Steamboat Willie was likely an easy approval for the company since it’s a relatively modest set with a recognizable character owned by a company that Lego regularly does business with. It may have arrived a few months late, but I suppose that’s better than not arriving at all. And if one were to create a set celebrating 90 years of Mickey Mouse, is there really a set more appropriate than a recreation of the S.S. Willie?

There’s a good chance that Steamboat Willie is no one’s favorite Mickey Mouse short. It’s basically a show-off piece for 1928 for how sound could be integrated into a cartoon. That’s why a large section of the sub 8 minute runtime is just Minnie and Mickey playing music with farm animals aboard the ship. It’s not without its charms though and it’s probably almost shocking for new viewers to see Mickey chuck a potato at an obnoxious parrot since he’s so squeaky-clean by today’s standards.

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Sadly, there are no included potatoes for Mickey to hurl at the bird.

The classic steamboat makes for a nice visual when completed. It utilizes colored bricks in the construction, but once completed they’re all hidden preserving the black, white, and gray look. Some silver accents are used in the lettering which is a nice touch. It probably goes without saying, but this isn’t meant to actually float on water which is why it’s actually on wheels. As the set is pushed along a hard surface, the dual paddles spin and the smokestacks move up and done as they do in the cartoon. The mechanism for the smokestacks is essentially free-floating atop the axles so it’s not always a smooth motion and for mine the rear stack moves while the forward one does not. If I messed around with it I could probably get it to function better, but it’s not something I’m all that concerned with.

The build is simple and fairly painless. About the only thing I found annoying was clipping on the rear and the bow of the ship as it was hard to do without disturbing other pieces already in place. The paddles also weren’t a ton of fun, especially for someone like me recovering from a recnet hand injury. Still, it wasn’t a long build which is to be expected of a set with only 751 pieces in it. I spread it out over three nights as my 4-year-old likes to “help,” but I’d guess I could have put it together in just a couple of hours if I was prioritizing speed, though I often take a leisurely approach to Lego sets. It’s the journey, not the destination.

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The crane adds a bit of fun to the set.

The set features a working crane on the rear of the ship which also includes actual black thread. Threading it is not the most fun and takes me back to Home Ec class, but it’s hard to imagine it working much better if done differently. The crane can pick up blocks and there is a specified potato bin for just that, harkening back to the closing scene of the short. Other necessities include the bell and the trio of whistles atop the boat. Some of the noise-making equipment is present as well including a mallet, bucket, and a pair of pans clipped to the exterior of the cabin. The short includes many animals, but the only one included here is the parrot, who looks more like a standard bird. The goat does get a shout-out via Minnie’s sheet music brick which includes a graphic of the happy goat, a nice tough added by Lego graphic designer Crystal Bam Fontan.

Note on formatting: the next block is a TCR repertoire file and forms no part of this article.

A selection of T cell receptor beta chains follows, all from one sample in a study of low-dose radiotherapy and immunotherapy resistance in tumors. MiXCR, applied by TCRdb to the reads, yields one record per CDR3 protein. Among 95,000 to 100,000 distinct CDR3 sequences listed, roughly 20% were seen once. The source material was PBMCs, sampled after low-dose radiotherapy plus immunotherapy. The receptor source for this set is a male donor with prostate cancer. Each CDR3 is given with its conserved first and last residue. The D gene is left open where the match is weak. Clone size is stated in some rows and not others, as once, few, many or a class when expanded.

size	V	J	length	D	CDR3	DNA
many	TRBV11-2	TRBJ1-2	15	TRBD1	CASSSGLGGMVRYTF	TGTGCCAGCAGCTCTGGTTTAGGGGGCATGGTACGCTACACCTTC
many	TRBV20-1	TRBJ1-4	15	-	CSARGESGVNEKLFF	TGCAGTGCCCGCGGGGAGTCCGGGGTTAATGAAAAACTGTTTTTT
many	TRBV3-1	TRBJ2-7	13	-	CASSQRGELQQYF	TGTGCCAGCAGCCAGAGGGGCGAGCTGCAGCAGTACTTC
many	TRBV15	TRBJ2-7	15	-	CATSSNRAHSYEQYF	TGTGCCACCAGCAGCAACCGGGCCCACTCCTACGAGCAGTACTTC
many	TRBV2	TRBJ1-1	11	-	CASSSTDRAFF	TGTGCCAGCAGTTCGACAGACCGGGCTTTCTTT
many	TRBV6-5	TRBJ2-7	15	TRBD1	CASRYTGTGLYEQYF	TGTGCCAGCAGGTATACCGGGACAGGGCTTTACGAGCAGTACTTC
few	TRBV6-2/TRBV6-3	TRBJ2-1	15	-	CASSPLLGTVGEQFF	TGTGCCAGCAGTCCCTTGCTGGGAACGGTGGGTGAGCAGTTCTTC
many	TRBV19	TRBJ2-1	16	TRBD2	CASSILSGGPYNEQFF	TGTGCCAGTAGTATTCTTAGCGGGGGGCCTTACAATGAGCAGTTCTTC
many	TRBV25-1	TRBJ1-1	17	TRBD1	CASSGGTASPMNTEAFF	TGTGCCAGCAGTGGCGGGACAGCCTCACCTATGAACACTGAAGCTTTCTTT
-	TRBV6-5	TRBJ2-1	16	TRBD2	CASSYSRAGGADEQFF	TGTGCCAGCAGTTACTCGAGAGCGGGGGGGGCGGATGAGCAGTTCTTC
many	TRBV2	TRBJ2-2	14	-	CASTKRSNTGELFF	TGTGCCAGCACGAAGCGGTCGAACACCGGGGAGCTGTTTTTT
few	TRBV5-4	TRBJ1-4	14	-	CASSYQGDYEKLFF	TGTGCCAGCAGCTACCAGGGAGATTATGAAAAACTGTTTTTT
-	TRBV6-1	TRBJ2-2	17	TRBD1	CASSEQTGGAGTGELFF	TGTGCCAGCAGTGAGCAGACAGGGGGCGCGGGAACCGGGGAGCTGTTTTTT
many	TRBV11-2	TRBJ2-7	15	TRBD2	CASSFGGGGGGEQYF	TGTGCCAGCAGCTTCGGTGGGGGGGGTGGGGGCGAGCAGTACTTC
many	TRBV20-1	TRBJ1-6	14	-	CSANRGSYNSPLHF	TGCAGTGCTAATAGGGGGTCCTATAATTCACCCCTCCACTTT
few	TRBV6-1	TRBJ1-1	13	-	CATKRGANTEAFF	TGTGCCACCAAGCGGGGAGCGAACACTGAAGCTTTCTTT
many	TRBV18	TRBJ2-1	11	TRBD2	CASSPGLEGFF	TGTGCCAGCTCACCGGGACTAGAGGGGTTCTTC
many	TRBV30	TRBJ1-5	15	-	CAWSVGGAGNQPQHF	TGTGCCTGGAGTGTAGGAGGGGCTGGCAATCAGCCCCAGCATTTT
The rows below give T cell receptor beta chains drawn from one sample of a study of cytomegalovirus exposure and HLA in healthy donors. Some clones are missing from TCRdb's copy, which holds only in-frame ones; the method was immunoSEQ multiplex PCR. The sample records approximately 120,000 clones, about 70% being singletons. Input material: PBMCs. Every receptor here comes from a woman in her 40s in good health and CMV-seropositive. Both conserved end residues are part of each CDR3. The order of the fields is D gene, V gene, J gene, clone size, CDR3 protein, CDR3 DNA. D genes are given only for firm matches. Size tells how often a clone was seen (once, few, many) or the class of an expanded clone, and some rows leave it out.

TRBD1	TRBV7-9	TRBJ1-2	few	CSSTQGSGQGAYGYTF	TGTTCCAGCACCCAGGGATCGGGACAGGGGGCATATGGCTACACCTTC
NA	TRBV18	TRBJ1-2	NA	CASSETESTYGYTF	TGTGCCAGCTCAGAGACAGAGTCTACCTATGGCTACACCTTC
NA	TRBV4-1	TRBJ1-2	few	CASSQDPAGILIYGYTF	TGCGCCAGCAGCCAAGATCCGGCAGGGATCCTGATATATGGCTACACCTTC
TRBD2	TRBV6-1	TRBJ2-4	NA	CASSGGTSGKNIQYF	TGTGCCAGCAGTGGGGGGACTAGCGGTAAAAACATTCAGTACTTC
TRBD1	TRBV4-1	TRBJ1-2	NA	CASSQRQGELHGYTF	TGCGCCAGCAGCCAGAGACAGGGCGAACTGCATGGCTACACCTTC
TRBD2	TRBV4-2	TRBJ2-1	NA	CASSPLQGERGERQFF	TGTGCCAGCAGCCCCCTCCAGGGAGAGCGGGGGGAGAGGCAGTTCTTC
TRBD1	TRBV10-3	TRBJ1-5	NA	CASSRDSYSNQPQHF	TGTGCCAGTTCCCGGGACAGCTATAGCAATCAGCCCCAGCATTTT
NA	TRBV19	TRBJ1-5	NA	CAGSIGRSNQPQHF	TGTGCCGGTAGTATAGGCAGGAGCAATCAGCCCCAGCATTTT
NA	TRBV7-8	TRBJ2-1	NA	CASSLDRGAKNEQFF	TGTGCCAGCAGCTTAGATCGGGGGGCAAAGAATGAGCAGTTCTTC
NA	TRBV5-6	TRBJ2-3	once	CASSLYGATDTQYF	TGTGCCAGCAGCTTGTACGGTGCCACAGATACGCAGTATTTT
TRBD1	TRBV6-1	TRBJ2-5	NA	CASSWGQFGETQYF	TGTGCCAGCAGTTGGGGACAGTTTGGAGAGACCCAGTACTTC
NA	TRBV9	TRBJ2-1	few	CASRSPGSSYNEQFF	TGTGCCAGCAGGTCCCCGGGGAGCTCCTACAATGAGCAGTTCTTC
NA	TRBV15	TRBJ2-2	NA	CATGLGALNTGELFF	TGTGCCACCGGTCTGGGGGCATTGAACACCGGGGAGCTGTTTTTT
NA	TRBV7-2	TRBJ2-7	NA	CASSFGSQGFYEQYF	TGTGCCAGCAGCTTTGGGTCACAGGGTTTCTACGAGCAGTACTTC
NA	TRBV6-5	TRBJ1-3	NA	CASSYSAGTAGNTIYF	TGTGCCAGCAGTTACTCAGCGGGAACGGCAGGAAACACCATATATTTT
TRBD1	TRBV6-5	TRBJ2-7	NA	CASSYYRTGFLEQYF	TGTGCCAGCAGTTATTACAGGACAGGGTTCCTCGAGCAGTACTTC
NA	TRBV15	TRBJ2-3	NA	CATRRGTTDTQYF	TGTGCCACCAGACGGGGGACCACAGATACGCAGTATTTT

Two mini figures are included with the set, and it’s probably no surprise to find out the figures are Mickey and Minnie. They’re both done in black, white, and silver to make them seem a touch “special.” Standard black and white versions are to follow in the mini figure wave in May. These are basically repaints of the other Mickey and Minnie figures from a few years ago only now Mickey has a captain’s hat that fits into a peg hole on his head and Minnie has her classic hat in place of a bow. Minnie does not feature her top from the short and her skirt is polka-dotted instead of plain. She comes with a ukulele which is a fun little piece that she’s able to hold with relative ease. There’s also a little Mickey head backdrop/platform included. It’s a simple and elegant touch and it can be propped up or placed flat on a surface for the characters to stand on.

This is a nice set, but this is also the part where we discuss what’s missing. The general look of the ship is preserved, though the construction cheats a bit. There’s no access for the cabin, both the lower and upper portions. No stairs, and the doors are intentionally blocked as the interior of the set was needed to house the guts of the smokestack mechanism. Mickey can fit into the bridge with the steering wheel, but it’s not easy and you’re better off removing the top first if you want to make him grip the wheel. Perhaps a hinged-top should have been included, but maybe that didn’t look right. I’m also a little disappointed there’s no Pete included, since we haven’t received a Pete figure yet. And like Minnie and Mickey, they could have slotted a repaint of him into the upcoming mini figure wave. I’m guessing he’s not here because the set wanted to celebrate Mickey and Minnie, but damnit, Pete has feelings to!

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The past meeting the present.

At a suggested retail price of $90, Steamboat Willie is a bit on the pricey side given the size of the set. Some extra cost is to be expected with anything Disney-related and I think the price is also meant to reflect that this is more of an adult, collector, piece than a toy. Sure, a kid would have some fun pushing this boat along and playing with the crane for a bit, but some parts are a touch fragile and really there are better boat sets out there if play is what you’re after. I have a fairly extensive Disney collection, so this set was a no-brainer for me. The $90 price tag is probably about the limit of what I would want to spend on such a set, and I’m mostly okay with it. Hopefully there are more fun Disney-related sets for Lego to consider and I expect something equally fun for when Donald Duck hits 90. He is the superior character, after all.